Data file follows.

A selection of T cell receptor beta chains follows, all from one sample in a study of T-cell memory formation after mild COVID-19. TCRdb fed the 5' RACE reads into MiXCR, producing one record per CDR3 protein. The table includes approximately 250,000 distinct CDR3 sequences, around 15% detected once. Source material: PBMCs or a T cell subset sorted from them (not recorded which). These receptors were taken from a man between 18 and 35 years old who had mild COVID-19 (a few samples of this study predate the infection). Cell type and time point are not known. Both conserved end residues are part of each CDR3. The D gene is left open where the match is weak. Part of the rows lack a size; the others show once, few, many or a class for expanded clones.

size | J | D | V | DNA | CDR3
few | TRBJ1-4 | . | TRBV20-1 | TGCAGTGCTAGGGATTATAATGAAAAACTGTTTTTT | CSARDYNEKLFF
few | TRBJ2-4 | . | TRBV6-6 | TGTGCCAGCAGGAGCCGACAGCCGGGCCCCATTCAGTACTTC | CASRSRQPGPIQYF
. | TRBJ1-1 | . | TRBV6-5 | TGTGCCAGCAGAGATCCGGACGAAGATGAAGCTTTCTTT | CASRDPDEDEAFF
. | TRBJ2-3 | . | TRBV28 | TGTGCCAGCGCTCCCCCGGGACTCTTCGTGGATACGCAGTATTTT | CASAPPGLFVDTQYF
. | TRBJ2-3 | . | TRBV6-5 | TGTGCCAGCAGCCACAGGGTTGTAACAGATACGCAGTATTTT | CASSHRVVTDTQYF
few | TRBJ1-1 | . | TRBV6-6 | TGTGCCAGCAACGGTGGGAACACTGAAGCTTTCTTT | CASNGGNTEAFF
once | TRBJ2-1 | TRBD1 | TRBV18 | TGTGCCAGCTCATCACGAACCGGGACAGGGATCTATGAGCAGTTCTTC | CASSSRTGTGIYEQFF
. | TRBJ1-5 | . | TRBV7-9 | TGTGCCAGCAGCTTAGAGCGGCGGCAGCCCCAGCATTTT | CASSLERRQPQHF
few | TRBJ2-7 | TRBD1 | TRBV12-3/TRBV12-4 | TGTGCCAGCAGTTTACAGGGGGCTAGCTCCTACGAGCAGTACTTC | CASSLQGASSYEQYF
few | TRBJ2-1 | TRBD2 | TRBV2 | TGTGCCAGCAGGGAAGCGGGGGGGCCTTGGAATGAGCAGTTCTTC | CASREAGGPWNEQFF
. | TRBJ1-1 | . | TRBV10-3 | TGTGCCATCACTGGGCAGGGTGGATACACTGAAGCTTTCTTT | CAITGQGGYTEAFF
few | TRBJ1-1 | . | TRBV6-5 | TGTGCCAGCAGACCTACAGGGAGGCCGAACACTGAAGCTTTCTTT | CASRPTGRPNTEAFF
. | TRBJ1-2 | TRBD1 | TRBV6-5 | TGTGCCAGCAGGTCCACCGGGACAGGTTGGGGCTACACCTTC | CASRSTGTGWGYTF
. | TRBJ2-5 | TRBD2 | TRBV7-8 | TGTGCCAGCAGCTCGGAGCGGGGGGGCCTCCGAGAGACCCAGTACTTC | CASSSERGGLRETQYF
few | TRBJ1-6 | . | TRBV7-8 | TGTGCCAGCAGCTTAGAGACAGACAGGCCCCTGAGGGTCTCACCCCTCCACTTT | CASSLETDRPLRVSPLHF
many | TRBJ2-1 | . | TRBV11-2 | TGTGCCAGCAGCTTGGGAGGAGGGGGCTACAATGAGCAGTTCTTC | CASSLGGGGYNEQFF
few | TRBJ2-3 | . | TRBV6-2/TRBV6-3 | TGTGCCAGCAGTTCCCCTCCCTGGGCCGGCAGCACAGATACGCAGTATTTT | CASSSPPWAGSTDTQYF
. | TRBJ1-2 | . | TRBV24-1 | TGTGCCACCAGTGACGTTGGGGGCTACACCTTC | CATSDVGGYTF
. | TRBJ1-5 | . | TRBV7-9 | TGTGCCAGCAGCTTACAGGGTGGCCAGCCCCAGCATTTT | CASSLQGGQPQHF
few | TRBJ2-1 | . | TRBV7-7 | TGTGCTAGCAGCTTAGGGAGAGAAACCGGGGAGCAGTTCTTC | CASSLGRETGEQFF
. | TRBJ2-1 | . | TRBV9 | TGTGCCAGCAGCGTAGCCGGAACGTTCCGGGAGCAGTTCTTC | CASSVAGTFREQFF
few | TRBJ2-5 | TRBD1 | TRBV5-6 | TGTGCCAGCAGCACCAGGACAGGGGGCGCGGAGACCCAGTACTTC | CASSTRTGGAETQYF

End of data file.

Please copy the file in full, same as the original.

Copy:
A selection of T cell receptor beta chains follows, all from one sample in a study of T-cell memory formation after mild COVID-19. TCRdb fed the 5' RACE reads into MiXCR, producing one record per CDR3 protein. The table includes approximately 250,000 distinct CDR3 sequences, around 15% detected once. Source material: PBMCs or a T cell subset sorted from them (not recorded which). These receptors were taken from a man between 18 and 35 years old who had mild COVID-19 (a few samples of this study predate the infection). Cell type and time point are not known. Both conserved end residues are part of each CDR3. The D gene is left open where the match is weak. Part of the rows lack a size; the others show once, few, many or a class for expanded clones.

size | J | D | V | DNA | CDR3
few | TRBJ1-4 | . | TRBV20-1 | TGCAGTGCTAGGGATTATAATGAAAAACTGTTTTTT | CSARDYNEKLFF
few | TRBJ2-4 | . | TRBV6-6 | TGTGCCAGCAGGAGCCGACAGCCGGGCCCCATTCAGTACTTC | CASRSRQPGPIQYF
. | TRBJ1-1 | . | TRBV6-5 | TGTGCCAGCAGAGATCCGGACGAAGATGAAGCTTTCTTT | CASRDPDEDEAFF
. | TRBJ2-3 | . | TRBV28 | TGTGCCAGCGCTCCCCCGGGACTCTTCGTGGATACGCAGTATTTT | CASAPPGLFVDTQYF
. | TRBJ2-3 | . | TRBV6-5 | TGTGCCAGCAGCCACAGGGTTGTAACAGATACGCAGTATTTT | CASSHRVVTDTQYF
few | TRBJ1-1 | . | TRBV6-6 | TGTGCCAGCAACGGTGGGAACACTGAAGCTTTCTTT | CASNGGNTEAFF
once | TRBJ2-1 | TRBD1 | TRBV18 | TGTGCCAGCTCATCACGAACCGGGACAGGGATCTATGAGCAGTTCTTC | CASSSRTGTGIYEQFF
. | TRBJ1-5 | . | TRBV7-9 | TGTGCCAGCAGCTTAGAGCGGCGGCAGCCCCAGCATTTT | CASSLERRQPQHF
few | TRBJ2-7 | TRBD1 | TRBV12-3/TRBV12-4 | TGTGCCAGCAGTTTACAGGGGGCTAGCTCCTACGAGCAGTACTTC | CASSLQGASSYEQYF
few | TRBJ2-1 | TRBD2 | TRBV2 | TGTGCCAGCAGGGAAGCGGGGGGGCCTTGGAATGAGCAGTTCTTC | CASREAGGPWNEQFF
. | TRBJ1-1 | . | TRBV10-3 | TGTGCCATCACTGGGCAGGGTGGATACACTGAAGCTTTCTTT | CAITGQGGYTEAFF
few | TRBJ1-1 | . | TRBV6-5 | TGTGCCAGCAGACCTACAGGGAGGCCGAACACTGAAGCTTTCTTT | CASRPTGRPNTEAFF
. | TRBJ1-2 | TRBD1 | TRBV6-5 | TGTGCCAGCAGGTCCACCGGGACAGGTTGGGGCTACACCTTC | CASRSTGTGWGYTF
. | TRBJ2-5 | TRBD2 | TRBV7-8 | TGTGCCAGCAGCTCGGAGCGGGGGGGCCTCCGAGAGACCCAGTACTTC | CASSSERGGLRETQYF
few | TRBJ1-6 | . | TRBV7-8 | TGTGCCAGCAGCTTAGAGACAGACAGGCCCCTGAGGGTCTCACCCCTCCACTTT | CASSLETDRPLRVSPLHF
many | TRBJ2-1 | . | TRBV11-2 | TGTGCCAGCAGCTTGGGAGGAGGGGGCTACAATGAGCAGTTCTTC | CASSLGGGGYNEQFF
few | TRBJ2-3 | . | TRBV6-2/TRBV6-3 | TGTGCCAGCAGTTCCCCTCCCTGGGCCGGCAGCACAGATACGCAGTATTTT | CASSSPPWAGSTDTQYF
. | TRBJ1-2 | . | TRBV24-1 | TGTGCCACCAGTGACGTTGGGGGCTACACCTTC | CATSDVGGYTF
. | TRBJ1-5 | . | TRBV7-9 | TGTGCCAGCAGCTTACAGGGTGGCCAGCCCCAGCATTTT | CASSLQGGQPQHF
few | TRBJ2-1 | . | TRBV7-7 | TGTGCTAGCAGCTTAGGGAGAGAAACCGGGGAGCAGTTCTTC | CASSLGRETGEQFF
. | TRBJ2-1 | . | TRBV9 | TGTGCCAGCAGCGTAGCCGGAACGTTCCGGGAGCAGTTCTTC | CASSVAGTFREQFF
few | TRBJ2-5 | TRBD1 | TRBV5-6 | TGTGCCAGCAGCACCAGGACAGGGGGCGCGGAGACCCAGTACTTC | CASSTRTGGAETQYF